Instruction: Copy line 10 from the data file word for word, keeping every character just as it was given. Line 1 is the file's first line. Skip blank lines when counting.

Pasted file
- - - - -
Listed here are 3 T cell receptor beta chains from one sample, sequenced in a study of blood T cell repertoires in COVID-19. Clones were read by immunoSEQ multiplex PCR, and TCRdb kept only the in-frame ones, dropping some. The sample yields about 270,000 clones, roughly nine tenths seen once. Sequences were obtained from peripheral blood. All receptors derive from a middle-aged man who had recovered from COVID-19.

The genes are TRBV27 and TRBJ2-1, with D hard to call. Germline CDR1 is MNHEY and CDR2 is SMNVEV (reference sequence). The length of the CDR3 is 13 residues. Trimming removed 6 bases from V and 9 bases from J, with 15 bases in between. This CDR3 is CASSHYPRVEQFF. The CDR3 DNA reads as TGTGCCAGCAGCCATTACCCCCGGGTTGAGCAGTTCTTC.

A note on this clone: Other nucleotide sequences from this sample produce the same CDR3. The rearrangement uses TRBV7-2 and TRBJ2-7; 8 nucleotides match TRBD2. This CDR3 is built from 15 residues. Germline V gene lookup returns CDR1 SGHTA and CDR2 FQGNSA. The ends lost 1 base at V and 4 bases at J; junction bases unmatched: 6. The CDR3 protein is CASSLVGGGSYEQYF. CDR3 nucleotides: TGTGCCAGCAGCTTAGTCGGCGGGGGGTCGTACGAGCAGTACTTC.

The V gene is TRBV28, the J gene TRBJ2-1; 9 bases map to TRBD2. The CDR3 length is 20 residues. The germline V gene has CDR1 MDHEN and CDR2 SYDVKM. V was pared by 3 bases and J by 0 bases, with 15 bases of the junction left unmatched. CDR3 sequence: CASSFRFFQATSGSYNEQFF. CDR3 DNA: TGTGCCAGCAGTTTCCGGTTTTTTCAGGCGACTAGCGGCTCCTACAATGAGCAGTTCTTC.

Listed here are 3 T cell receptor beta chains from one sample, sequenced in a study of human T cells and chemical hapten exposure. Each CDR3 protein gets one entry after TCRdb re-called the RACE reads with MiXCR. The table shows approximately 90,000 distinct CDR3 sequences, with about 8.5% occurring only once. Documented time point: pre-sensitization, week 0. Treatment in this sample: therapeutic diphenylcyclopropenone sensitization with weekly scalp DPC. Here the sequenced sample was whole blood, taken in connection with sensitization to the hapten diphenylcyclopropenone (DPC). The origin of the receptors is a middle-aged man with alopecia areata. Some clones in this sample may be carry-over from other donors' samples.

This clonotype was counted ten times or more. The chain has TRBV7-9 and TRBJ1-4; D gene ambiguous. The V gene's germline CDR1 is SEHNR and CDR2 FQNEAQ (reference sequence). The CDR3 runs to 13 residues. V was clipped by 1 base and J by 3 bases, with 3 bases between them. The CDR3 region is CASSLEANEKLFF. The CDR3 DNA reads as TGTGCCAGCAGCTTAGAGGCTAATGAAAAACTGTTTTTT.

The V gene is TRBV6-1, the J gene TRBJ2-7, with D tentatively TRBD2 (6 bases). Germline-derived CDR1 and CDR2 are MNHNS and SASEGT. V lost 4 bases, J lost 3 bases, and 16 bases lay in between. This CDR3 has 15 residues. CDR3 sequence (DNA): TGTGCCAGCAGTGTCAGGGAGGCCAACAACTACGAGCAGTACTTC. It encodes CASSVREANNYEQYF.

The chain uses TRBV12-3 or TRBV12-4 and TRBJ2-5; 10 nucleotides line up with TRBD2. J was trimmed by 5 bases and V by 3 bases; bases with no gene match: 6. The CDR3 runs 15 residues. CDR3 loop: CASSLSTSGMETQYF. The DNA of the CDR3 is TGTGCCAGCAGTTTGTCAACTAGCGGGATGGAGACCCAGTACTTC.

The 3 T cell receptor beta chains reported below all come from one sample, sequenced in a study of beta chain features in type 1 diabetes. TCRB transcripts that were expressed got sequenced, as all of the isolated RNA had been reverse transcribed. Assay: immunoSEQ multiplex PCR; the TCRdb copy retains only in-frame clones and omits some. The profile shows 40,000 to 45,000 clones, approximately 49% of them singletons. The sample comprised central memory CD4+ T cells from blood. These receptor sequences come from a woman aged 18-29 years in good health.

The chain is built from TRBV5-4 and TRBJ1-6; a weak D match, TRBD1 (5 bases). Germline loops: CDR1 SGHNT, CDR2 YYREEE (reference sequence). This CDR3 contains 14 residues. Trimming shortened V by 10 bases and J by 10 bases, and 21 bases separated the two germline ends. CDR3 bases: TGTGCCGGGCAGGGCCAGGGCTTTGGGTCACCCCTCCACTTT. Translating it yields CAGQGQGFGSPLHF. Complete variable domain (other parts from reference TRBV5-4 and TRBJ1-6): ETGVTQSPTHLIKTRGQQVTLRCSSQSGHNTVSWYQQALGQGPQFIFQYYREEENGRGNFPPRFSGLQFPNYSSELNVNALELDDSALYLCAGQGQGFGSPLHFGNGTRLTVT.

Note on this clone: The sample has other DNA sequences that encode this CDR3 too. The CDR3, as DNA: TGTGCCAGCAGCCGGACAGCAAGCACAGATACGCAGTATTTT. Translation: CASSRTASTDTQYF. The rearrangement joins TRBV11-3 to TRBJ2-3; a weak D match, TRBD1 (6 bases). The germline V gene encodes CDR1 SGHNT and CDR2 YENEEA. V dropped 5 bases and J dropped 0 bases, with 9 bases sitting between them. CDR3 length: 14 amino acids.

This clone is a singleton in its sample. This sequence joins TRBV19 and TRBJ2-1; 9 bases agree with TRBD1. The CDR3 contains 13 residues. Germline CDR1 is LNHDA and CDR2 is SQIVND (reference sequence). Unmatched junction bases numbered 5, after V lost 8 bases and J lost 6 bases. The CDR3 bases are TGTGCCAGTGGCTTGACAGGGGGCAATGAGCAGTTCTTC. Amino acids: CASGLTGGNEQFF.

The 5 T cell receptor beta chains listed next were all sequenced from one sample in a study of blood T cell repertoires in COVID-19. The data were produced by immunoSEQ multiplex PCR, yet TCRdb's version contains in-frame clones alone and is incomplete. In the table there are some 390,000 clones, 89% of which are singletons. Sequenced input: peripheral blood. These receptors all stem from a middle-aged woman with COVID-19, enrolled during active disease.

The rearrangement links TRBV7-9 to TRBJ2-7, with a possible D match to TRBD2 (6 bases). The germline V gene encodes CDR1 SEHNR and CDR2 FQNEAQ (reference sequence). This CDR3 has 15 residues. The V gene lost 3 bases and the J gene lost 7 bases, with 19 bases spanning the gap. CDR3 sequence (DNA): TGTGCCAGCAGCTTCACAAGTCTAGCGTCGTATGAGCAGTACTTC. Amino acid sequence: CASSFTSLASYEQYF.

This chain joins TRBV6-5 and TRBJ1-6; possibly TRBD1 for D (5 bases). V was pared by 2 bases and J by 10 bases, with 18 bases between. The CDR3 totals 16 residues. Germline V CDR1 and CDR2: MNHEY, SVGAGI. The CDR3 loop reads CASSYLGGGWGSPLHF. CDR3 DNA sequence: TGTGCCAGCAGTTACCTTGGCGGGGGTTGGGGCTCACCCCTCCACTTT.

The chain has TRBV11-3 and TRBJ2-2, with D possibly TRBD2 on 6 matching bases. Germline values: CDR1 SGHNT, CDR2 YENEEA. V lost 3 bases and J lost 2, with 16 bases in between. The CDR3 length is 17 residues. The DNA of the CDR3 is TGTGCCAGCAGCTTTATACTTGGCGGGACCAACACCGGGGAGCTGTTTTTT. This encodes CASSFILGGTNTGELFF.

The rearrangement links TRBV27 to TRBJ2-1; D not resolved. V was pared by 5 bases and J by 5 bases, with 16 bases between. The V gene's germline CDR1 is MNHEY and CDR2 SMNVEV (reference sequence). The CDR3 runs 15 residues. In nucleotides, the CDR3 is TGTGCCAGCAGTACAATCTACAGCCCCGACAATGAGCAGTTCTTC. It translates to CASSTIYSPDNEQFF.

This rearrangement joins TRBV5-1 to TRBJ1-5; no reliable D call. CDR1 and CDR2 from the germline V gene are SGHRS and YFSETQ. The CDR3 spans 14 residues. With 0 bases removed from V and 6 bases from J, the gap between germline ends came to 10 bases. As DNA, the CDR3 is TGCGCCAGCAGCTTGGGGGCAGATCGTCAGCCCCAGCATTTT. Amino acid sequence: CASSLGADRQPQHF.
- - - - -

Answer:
The chain is built from TRBV5-4 and TRBJ1-6; a weak D match, TRBD1 (5 bases). Germline loops: CDR1 SGHNT, CDR2 YYREEE (reference sequence). This CDR3 contains 14 residues. Trimming shortened V by 10 bases and J by 10 bases, and 21 bases separated the two germline ends. CDR3 bases: TGTGCCGGGCAGGGCCAGGGCTTTGGGTCACCCCTCCACTTT. Translating it yields CAGQGQGFGSPLHF. Complete variable domain (other parts from reference TRBV5-4 and TRBJ1-6): ETGVTQSPTHLIKTRGQQVTLRCSSQSGHNTVSWYQQALGQGPQFIFQYYREEENGRGNFPPRFSGLQFPNYSSELNVNALELDDSALYLCAGQGQGFGSPLHFGNGTRLTVT.